As far as physics is concerned, it may be those simpler primitive shapes. Or it may be something more complex. I do know Valve's source engine uses something called a collision mesh, which may not necessarily be a simple bounding primitive.

Share this post


Link to post
Share on other sites

Well, many times it will be many bounding spheres/boxes that approximate the geometry (or surface), rather than say the single volume that encapsulates the whole object. For example, I remember a few years back exploring the modding community for an RTS called "Empire at War", in the model viewer for the game's model assets, a star destroyer was approximated by a bunch of oriented bounding boxes (or something to that effect).

As far as physics is concerned, it may be those simpler primitive shapes. Or it may be something more complex. I do know Valve's source engine uses something called a collision mesh, which may not necessarily be a simple bounding primitive.


Yeah I know that is one way. Still that does not convince me that all the games, demos, and simulations I'm seeing are actually cleverly disguised bounding boxes and spheres.

I was under the impression that standard practice in high quality collisions/physics is to use a simplified collision meshes obviously not as detailed as the visible polygons but still a bit more than a primitive. And where would you design these meshes if not maya and max? Am I mistaken since this seems surprisingly exotic to so many people?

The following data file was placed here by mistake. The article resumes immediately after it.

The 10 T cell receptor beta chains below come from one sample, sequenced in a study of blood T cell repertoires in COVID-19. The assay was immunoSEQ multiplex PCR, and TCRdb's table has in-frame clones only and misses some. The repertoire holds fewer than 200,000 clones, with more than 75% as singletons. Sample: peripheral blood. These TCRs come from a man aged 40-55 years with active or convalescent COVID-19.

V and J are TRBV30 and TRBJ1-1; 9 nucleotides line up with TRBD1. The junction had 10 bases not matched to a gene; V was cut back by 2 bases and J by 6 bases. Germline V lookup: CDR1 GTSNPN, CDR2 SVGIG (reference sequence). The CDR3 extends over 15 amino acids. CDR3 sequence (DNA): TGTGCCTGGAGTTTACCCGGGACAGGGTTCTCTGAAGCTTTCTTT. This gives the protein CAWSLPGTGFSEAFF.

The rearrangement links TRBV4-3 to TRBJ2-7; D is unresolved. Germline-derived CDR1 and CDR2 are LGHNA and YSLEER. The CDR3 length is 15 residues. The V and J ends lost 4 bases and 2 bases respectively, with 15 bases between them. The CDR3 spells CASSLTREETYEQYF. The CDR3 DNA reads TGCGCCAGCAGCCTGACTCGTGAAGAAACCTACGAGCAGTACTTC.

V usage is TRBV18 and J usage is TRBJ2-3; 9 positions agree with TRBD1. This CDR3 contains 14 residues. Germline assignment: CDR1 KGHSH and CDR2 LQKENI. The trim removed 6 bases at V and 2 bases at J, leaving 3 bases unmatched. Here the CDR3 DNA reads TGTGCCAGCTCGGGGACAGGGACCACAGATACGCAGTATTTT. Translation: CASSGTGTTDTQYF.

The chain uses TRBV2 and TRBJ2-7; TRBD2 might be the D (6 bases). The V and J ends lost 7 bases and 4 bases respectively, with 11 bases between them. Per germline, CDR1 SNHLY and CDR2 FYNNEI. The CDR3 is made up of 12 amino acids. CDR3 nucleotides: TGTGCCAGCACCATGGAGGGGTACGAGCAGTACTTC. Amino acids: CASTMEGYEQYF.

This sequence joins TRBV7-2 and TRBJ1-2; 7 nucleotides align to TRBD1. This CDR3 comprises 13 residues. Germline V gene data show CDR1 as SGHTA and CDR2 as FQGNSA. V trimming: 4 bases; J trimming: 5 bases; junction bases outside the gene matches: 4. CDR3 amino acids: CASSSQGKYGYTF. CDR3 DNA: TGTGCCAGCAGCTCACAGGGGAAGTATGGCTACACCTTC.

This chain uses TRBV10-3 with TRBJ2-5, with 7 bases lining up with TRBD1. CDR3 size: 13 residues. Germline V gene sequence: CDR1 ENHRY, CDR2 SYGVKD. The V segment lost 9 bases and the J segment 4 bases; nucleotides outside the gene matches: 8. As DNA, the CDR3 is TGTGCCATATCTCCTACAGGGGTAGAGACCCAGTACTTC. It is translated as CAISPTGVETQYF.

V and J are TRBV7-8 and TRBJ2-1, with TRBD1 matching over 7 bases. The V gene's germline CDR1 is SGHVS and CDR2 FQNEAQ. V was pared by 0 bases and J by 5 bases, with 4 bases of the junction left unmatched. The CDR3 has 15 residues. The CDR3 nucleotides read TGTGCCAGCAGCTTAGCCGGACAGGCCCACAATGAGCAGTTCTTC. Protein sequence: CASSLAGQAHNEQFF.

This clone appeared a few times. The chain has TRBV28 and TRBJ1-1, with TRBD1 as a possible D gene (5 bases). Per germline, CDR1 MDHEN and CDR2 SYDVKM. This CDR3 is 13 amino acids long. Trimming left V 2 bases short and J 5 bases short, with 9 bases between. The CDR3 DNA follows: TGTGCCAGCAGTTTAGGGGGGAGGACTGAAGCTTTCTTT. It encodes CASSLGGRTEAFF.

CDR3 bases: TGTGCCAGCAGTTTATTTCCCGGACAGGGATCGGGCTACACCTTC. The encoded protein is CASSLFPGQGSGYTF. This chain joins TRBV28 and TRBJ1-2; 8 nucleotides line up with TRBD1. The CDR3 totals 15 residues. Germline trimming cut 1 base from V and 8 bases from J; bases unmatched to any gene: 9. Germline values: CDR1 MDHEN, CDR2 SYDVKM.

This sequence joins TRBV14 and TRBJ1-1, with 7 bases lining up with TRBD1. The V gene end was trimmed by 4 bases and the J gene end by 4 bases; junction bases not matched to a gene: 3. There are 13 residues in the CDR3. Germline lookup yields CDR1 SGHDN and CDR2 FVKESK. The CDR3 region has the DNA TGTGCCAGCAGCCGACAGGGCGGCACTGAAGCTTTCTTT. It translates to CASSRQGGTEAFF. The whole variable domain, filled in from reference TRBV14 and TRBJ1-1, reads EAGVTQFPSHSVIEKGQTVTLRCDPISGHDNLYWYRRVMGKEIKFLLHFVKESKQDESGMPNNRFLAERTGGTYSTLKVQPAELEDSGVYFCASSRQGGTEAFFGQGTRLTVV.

Share this post


Link to post
Share on other sites
A full mesh collider is very inefficient in practice, and is generally only used for terrain colliders. For other objects, the shape is approximated as mentioned previously using multiple primitive collision volumes. Furthermore, characters are often granted pill colliders, which are essentially a mix between two sphere colliders and a cylinder collider. these, when put together, form a pill shape. It's a good, efficient shape for a character.

Share this post


Link to post
Share on other sites

A full mesh collider is very inefficient in practice, and is generally only used for terrain colliders. For other objects, the shape is approximated as mentioned previously using multiple primitive collision volumes. Furthermore, characters are often granted pill colliders, which are essentially a mix between two sphere colliders and a cylinder collider. these, when put together, form a pill shape. It's a good, efficient shape for a character.


Okay, but that means there are collision meshes out there simplified but still approximating the shape of the visible mesh. And the meshs are designed in maya/max right? How are meshes being moved to physX then?

If nobody knows how to do it from .mb to nxs how about xml to nxs or nxb to nxs which are the formats the physX for maya plugin exports. Or am I just wrong and nxs is not used at all?

Share this post


Link to post
Share on other sites
Sign in to follow this  

  • Advertisement
×

Important Information

By using GameDev.net, you agree to our community Guidelines, Terms of Use, and Privacy Policy.

GameDev.net is your game development community. Create an account for your GameDev Portfolio and participate in the largest developer community in the games industry.

Sign me up!